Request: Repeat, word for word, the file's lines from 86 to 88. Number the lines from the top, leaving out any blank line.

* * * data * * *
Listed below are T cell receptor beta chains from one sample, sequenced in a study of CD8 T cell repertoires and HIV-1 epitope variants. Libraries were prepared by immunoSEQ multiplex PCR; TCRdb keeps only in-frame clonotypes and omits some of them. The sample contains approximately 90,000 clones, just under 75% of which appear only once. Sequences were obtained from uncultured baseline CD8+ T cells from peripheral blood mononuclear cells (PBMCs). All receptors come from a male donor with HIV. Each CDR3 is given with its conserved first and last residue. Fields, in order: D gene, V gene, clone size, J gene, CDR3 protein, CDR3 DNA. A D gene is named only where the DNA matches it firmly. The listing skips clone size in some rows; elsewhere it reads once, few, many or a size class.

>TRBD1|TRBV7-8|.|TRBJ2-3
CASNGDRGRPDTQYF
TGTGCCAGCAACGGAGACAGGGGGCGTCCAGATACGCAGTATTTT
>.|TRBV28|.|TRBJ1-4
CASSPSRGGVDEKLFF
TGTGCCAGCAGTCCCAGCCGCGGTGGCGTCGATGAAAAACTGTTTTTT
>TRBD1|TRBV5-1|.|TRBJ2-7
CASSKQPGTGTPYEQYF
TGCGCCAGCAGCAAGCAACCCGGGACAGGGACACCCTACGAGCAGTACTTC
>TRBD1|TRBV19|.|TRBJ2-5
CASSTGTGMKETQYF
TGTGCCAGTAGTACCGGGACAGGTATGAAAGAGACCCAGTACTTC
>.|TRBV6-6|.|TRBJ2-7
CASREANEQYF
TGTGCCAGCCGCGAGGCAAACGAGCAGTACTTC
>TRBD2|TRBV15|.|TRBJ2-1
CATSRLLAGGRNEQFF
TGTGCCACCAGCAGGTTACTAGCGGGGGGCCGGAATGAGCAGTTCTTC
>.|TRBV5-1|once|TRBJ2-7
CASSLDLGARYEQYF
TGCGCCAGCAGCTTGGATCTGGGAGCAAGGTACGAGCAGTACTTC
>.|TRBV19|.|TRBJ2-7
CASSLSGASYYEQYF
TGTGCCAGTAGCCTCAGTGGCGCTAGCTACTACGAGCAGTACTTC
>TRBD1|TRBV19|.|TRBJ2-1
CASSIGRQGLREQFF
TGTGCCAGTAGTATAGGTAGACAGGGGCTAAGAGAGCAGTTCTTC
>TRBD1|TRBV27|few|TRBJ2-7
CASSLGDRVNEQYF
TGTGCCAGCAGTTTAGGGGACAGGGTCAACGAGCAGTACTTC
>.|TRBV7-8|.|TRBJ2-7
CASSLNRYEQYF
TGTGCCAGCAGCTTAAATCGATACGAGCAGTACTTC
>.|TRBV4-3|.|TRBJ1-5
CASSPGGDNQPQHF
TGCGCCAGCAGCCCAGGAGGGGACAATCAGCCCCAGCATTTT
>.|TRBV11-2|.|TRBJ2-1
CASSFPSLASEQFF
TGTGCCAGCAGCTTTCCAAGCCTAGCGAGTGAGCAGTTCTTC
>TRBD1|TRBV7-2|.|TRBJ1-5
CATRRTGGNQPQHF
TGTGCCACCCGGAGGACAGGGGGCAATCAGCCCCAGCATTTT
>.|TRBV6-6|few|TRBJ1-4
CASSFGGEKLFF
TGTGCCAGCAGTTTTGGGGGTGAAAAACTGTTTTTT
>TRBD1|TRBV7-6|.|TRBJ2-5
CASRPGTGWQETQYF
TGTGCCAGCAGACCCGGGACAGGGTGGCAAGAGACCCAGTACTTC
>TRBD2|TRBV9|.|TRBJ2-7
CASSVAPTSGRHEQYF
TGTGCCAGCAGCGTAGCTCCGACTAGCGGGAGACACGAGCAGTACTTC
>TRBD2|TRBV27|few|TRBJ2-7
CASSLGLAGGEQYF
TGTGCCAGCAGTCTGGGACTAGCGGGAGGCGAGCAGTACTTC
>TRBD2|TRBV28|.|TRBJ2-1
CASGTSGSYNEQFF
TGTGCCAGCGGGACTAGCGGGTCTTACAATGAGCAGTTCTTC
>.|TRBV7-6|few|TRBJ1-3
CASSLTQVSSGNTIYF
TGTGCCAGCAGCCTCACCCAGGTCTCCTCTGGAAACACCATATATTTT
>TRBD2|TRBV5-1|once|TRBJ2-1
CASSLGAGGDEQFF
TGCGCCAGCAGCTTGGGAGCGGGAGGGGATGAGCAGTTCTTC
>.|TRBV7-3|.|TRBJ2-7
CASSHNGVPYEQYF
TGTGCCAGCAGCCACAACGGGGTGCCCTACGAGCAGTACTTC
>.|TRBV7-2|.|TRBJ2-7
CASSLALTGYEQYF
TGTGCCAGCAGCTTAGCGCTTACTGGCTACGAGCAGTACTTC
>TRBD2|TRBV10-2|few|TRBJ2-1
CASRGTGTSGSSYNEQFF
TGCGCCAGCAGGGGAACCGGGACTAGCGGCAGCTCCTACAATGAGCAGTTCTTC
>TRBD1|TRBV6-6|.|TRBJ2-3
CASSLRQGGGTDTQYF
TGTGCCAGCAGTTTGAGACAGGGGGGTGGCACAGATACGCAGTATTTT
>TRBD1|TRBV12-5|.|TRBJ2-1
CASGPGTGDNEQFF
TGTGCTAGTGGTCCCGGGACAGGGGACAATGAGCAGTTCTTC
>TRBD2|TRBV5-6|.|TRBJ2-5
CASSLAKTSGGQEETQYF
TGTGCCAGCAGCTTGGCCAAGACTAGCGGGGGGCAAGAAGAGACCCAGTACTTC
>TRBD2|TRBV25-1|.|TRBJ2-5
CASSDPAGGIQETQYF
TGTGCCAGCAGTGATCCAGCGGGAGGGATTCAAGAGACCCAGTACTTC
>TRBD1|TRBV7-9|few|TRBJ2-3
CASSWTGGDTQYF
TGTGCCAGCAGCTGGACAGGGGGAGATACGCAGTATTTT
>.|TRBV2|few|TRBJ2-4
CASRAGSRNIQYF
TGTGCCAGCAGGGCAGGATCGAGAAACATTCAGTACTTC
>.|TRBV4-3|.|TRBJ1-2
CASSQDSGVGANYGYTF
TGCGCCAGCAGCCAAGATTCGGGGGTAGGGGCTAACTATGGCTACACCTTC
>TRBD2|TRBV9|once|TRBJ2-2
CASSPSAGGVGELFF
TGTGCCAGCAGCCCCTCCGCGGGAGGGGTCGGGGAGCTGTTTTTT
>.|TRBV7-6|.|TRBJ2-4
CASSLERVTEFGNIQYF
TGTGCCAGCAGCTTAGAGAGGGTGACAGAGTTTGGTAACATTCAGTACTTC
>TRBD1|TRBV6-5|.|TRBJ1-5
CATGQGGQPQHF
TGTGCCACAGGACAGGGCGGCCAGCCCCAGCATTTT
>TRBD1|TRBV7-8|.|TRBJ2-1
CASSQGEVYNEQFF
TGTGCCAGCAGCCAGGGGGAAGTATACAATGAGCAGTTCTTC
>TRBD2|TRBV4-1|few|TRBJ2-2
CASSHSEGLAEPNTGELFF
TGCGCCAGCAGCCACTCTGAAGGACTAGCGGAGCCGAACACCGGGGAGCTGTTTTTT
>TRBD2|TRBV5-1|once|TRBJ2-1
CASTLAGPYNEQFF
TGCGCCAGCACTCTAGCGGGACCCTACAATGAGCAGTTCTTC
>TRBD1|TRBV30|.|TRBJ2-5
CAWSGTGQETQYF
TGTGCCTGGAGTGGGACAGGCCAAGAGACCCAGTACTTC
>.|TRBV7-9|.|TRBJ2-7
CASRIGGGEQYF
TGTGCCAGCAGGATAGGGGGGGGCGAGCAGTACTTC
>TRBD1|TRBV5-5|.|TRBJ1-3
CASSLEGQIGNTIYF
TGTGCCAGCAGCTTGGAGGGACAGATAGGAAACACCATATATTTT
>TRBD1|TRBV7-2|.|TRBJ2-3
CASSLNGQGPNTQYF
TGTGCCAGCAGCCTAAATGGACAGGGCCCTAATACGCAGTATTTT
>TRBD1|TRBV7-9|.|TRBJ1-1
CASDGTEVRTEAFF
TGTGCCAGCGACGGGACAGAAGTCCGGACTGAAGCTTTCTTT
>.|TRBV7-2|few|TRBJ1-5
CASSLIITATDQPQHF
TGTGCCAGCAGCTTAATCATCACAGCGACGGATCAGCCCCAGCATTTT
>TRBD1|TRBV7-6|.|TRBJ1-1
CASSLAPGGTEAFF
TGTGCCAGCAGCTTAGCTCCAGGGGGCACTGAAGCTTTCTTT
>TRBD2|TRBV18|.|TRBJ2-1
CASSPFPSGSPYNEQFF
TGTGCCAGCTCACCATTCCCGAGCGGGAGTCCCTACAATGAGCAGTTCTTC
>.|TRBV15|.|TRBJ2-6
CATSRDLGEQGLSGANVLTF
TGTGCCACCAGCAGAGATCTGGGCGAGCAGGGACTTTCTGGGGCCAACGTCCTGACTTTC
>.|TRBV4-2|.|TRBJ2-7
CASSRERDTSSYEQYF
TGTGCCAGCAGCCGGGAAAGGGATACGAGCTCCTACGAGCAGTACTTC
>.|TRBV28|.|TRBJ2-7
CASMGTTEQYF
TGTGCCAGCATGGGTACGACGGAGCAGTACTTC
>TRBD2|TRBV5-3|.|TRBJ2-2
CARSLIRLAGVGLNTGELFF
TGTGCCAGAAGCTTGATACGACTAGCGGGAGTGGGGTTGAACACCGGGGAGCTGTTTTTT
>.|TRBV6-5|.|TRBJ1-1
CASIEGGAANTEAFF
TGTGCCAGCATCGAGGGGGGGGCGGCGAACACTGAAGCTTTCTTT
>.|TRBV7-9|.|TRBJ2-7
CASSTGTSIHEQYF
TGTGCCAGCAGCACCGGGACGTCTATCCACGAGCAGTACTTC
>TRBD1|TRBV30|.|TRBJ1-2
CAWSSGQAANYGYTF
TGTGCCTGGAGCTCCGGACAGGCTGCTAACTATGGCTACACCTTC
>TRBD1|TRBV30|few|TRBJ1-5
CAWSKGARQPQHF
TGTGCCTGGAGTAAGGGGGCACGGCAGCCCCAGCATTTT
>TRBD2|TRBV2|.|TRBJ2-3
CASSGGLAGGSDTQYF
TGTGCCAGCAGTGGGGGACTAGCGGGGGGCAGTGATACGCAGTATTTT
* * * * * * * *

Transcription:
>TRBD1|TRBV7-9|few|TRBJ2-3
CASSWTGGDTQYF
TGTGCCAGCAGCTGGACAGGGGGAGATACGCAGTATTTT